Movement equals life; move it or lose it
In May, my right shoulder began to bother me. We had taken a week’s vacation so I attributed it to traveling. Because I abide by the practice of natural healing, I visited my usual chiropractor, but he thought it was just muscle tension from the bicep and told me to ice it and sent me on my way.
After three weeks, I realized the discomfort wasn’t going away. Time to see a different chiropractor. (Sometimes it’s good to change practitioners or doctors as they look at you from a fresh perspective.)
My shoulder was the source of the pain as it was out of joint. A few weeks of adjustments and massage appointments and I was feeling great, with just a twinge of pain and muscle soreness in my right arm.
But at the beginning of July, the pain began to nag at me again. After returning from a short 5 day trip to visit family, driving 13 hours (and back), I was in more discomfort.
It began to affect my quality of life. I couldn’t bend my arm around to hook my bra! Ladies, you know what I mean. We’ve been twisting our arms and wrists like a pretzel since we were young girls. I couldn’t lift my arm up my back high enough.
Reaching across the seat and lifting my purse brought pain and I didn’t have enough flexability to reach into the back seat for something.
4 steps to healing from an injury
Make the decision to find answers
Since holistic living is the treatment of the whole person, this means that if my quality of life is affected by something physical, I need to do all I can to find solutions to return to a “whole” life. I decided that living with limited range of motion and nagging pain was not how I wanted to keep living.
Find a trusted practitioner
Especially in the natural health arena, everyone has their favorite nutritionist, homeopath, acupuncturist and massage therapist. My new chiropractor was referred by a co-worker. Even though he’s not in my insurance ‘network’, I will gladly pay for the relief he’s provided.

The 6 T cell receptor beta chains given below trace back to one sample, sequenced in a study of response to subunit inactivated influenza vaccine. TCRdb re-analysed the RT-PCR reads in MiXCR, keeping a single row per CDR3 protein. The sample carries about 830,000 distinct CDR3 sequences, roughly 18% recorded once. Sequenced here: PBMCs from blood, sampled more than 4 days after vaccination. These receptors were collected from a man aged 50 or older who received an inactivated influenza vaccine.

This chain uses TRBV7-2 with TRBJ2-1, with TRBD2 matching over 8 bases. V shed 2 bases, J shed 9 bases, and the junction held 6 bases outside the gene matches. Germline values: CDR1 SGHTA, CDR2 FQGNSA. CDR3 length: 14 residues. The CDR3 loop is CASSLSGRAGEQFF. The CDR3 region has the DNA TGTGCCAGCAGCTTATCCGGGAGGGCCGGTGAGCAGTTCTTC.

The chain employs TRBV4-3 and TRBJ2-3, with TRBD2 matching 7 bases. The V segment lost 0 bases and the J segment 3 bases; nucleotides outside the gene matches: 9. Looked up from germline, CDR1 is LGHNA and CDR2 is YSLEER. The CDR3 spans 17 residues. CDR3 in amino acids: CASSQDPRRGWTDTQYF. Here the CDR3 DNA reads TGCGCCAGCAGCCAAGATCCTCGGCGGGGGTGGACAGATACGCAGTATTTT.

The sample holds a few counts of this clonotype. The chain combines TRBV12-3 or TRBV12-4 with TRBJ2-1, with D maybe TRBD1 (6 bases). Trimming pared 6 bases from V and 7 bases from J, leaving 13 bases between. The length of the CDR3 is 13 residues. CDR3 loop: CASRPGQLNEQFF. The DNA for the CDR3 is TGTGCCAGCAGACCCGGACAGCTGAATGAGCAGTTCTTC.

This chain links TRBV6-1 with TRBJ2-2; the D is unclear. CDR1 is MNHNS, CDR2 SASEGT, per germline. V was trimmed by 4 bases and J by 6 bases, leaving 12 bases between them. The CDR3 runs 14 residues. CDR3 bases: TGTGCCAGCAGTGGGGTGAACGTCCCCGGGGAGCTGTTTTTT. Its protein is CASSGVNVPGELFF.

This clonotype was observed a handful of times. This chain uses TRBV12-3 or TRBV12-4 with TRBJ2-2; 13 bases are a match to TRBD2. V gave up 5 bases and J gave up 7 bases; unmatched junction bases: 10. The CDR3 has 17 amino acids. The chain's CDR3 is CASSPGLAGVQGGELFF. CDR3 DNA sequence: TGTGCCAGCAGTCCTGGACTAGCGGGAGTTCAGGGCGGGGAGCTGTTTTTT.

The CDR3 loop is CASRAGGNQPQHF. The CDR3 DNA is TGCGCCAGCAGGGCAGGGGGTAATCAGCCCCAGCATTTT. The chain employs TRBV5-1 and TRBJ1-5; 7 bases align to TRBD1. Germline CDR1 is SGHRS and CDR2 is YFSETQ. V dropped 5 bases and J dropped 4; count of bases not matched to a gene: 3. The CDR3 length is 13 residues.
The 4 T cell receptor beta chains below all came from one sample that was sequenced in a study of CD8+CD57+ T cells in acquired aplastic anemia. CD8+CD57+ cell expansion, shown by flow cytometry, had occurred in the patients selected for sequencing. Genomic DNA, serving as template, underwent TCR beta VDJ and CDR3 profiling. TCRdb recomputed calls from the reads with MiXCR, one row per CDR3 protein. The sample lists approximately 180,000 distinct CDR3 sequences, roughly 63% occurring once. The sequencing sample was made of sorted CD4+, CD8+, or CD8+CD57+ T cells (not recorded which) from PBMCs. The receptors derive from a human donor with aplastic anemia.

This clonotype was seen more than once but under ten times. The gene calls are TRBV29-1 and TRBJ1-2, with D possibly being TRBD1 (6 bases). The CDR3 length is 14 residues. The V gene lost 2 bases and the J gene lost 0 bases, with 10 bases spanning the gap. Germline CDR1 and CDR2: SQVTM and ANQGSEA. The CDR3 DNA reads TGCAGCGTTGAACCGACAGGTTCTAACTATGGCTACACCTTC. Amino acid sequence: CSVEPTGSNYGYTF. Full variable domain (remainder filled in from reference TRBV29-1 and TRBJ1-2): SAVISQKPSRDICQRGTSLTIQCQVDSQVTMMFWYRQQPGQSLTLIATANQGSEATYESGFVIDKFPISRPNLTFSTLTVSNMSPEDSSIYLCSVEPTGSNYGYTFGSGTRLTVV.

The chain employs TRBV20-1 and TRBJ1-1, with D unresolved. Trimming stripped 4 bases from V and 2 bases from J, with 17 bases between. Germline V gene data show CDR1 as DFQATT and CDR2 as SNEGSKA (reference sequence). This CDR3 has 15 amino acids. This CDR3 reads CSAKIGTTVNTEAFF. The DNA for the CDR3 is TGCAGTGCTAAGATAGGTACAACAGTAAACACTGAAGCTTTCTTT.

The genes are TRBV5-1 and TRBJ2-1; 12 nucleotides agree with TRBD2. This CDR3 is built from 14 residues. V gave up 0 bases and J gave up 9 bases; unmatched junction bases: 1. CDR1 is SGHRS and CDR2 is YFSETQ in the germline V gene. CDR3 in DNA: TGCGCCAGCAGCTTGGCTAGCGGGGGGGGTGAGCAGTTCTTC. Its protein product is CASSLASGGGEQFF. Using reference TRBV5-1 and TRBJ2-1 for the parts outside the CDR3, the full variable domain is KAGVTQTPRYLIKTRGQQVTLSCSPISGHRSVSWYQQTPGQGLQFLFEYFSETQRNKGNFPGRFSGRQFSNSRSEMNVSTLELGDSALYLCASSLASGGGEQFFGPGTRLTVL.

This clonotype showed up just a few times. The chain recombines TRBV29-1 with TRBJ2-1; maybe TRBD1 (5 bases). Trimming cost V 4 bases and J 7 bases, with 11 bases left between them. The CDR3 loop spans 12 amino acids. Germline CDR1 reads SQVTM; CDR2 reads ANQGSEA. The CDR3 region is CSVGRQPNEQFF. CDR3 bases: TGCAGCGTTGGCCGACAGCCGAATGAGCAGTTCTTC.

We’ve determined that my symptoms appear to be related to what is called frozen shoulder, something which is common in women age 40-60. It sometimes comes on for no apparent reason. Mine could be from too many hours with a computer mouse in my hand, but there’s no way to know for sure.
Healing is up to you
Now that I know what it is, the rest is up to me. Some injuries require being still and ice or heat packs but I have to be diligent in doing exercises that will help to loosen up the shoulder. There seems to be a general consensus on the types of movements that are helpful and in this video I share the exercises that I’ve found to relieve the stiffness and pain.
Some websites mention cortisone shots and taking ibuprofen or other pain medication. Shots are not for me and I try to stay away for pain medication unless absolutely necessary.
A more natural anti inflammatory is turmeric. I take 1/2 teaspoon in water in the morning and at night. Even with the extensive shoulder exercises, the discomfort is minor.
After a week of exercises, I’m happy with the results so far. I don’t feel so helpless with just living with the pain. I’m on my way to becoming “whole” again.
Leave a comment below and share your story of recovering from an injury.
Disclaimer: Information found on this website or links to other websites are for informational purposes only and not intended for medical advice. You know your body and your physical, emotional and mental situation. Consult your physician before making any changes.
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Kristy Klenk has reached the 55 (and counting) birthday and finds this stage of life and aging an interesting adventure. For over 20 years she has been on a journey of living a holistic lifestyle and continues to research its positive effects on aging.